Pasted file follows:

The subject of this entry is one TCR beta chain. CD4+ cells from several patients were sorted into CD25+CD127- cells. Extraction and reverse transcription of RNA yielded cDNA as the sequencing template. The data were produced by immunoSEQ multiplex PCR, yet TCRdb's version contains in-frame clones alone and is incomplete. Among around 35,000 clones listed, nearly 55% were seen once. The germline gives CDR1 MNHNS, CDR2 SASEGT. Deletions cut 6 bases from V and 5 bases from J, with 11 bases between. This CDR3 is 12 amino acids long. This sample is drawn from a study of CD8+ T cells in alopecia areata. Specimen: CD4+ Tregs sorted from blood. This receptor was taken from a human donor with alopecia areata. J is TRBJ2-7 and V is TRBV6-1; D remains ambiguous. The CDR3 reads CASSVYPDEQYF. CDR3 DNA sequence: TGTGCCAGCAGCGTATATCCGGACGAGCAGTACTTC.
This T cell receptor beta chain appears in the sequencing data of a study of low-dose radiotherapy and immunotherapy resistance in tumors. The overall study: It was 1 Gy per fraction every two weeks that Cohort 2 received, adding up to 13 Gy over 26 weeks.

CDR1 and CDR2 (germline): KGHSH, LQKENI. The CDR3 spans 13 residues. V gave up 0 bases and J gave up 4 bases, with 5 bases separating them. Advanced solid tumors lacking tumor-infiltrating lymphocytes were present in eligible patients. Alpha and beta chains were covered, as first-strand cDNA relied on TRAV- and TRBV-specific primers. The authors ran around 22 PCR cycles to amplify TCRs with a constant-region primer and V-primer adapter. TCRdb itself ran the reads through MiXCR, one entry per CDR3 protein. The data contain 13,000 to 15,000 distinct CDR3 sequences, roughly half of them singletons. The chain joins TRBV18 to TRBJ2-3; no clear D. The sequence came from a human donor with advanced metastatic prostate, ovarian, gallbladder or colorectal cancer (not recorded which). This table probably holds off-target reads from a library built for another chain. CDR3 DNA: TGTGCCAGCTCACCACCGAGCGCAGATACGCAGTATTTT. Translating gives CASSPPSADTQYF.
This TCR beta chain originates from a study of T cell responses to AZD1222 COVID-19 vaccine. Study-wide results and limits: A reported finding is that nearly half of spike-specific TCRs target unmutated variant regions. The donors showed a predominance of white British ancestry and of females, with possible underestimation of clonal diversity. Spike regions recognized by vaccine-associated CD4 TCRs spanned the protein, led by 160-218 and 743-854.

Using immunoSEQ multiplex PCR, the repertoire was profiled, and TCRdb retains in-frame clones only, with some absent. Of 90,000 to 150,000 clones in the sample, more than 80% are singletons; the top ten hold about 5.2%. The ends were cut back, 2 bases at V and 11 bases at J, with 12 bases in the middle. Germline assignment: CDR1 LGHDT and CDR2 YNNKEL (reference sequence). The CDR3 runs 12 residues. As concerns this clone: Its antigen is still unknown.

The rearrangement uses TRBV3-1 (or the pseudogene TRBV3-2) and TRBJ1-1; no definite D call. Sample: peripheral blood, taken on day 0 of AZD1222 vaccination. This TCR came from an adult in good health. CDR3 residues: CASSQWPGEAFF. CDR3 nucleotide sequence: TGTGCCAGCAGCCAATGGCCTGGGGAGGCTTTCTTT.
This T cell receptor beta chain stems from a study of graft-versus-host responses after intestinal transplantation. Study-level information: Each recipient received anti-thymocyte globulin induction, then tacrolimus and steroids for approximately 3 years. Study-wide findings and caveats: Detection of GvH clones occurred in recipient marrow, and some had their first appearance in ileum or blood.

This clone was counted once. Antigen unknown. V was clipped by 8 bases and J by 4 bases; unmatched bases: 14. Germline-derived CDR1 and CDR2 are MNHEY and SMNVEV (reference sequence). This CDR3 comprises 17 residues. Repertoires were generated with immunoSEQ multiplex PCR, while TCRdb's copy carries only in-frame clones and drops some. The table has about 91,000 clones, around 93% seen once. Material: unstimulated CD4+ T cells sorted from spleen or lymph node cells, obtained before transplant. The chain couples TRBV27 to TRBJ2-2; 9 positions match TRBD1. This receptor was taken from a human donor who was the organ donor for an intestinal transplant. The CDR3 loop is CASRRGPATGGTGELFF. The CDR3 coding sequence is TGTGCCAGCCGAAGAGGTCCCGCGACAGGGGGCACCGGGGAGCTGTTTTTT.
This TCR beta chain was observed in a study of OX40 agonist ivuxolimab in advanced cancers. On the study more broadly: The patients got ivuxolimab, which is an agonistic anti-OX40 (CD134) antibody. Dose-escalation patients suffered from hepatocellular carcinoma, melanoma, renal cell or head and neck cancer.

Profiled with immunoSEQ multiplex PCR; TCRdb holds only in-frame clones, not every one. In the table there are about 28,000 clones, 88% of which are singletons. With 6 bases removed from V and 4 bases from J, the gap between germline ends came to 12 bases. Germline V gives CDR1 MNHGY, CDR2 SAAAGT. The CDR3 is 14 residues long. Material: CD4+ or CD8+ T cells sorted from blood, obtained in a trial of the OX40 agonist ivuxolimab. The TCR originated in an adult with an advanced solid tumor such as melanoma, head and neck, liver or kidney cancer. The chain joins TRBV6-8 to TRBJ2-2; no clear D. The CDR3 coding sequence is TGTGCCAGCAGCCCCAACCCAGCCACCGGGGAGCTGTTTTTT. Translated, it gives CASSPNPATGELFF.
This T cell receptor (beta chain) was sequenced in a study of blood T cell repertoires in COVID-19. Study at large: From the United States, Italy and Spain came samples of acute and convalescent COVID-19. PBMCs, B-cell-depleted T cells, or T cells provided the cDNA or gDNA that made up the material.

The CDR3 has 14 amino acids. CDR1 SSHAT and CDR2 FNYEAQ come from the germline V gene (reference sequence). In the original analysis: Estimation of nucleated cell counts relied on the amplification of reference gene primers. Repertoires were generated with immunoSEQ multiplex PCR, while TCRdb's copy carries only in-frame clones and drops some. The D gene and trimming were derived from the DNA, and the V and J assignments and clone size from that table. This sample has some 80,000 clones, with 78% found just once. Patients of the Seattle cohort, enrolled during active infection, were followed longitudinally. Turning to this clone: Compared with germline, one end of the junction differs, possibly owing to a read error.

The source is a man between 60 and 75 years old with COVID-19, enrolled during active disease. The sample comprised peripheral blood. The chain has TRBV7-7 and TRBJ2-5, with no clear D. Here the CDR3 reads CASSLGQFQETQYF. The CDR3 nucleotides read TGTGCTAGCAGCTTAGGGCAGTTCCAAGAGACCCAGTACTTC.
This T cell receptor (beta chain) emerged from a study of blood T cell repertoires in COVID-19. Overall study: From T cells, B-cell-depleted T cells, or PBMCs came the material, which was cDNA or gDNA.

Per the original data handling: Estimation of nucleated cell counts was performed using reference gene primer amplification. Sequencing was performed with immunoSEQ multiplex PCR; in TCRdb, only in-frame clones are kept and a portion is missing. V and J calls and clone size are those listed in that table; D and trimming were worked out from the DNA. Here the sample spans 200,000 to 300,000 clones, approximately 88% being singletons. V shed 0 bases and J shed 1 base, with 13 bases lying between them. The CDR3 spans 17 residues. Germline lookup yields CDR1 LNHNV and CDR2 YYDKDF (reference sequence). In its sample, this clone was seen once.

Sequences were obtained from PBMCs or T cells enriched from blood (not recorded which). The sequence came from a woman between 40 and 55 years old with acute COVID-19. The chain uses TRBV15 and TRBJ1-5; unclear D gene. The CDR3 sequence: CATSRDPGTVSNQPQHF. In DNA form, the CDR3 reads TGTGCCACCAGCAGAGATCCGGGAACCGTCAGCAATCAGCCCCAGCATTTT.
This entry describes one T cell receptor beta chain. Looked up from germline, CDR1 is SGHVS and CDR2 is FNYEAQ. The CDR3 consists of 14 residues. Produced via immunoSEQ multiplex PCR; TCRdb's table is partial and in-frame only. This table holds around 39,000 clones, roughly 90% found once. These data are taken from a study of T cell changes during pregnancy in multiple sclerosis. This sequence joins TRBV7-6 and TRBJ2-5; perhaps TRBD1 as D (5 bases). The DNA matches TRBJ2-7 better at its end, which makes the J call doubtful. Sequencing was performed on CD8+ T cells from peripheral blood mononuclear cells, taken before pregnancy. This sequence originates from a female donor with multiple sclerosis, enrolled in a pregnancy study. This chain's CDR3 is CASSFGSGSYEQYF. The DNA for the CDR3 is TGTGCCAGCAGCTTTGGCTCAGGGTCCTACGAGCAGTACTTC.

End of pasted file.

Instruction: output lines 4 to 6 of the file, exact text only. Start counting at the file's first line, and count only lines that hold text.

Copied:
This TCR beta chain originates from a study of T cell responses to AZD1222 COVID-19 vaccine. Study-wide results and limits: A reported finding is that nearly half of spike-specific TCRs target unmutated variant regions. The donors showed a predominance of white British ancestry and of females, with possible underestimation of clonal diversity. Spike regions recognized by vaccine-associated CD4 TCRs spanned the protein, led by 160-218 and 743-854.

Using immunoSEQ multiplex PCR, the repertoire was profiled, and TCRdb retains in-frame clones only, with some absent. Of 90,000 to 150,000 clones in the sample, more than 80% are singletons; the top ten hold about 5.2%. The ends were cut back, 2 bases at V and 11 bases at J, with 12 bases in the middle. Germline assignment: CDR1 LGHDT and CDR2 YNNKEL (reference sequence). The CDR3 runs 12 residues. As concerns this clone: Its antigen is still unknown.

The rearrangement uses TRBV3-1 (or the pseudogene TRBV3-2) and TRBJ1-1; no definite D call. Sample: peripheral blood, taken on day 0 of AZD1222 vaccination. This TCR came from an adult in good health. CDR3 residues: CASSQWPGEAFF. CDR3 nucleotide sequence: TGTGCCAGCAGCCAATGGCCTGGGGAGGCTTTCTTT.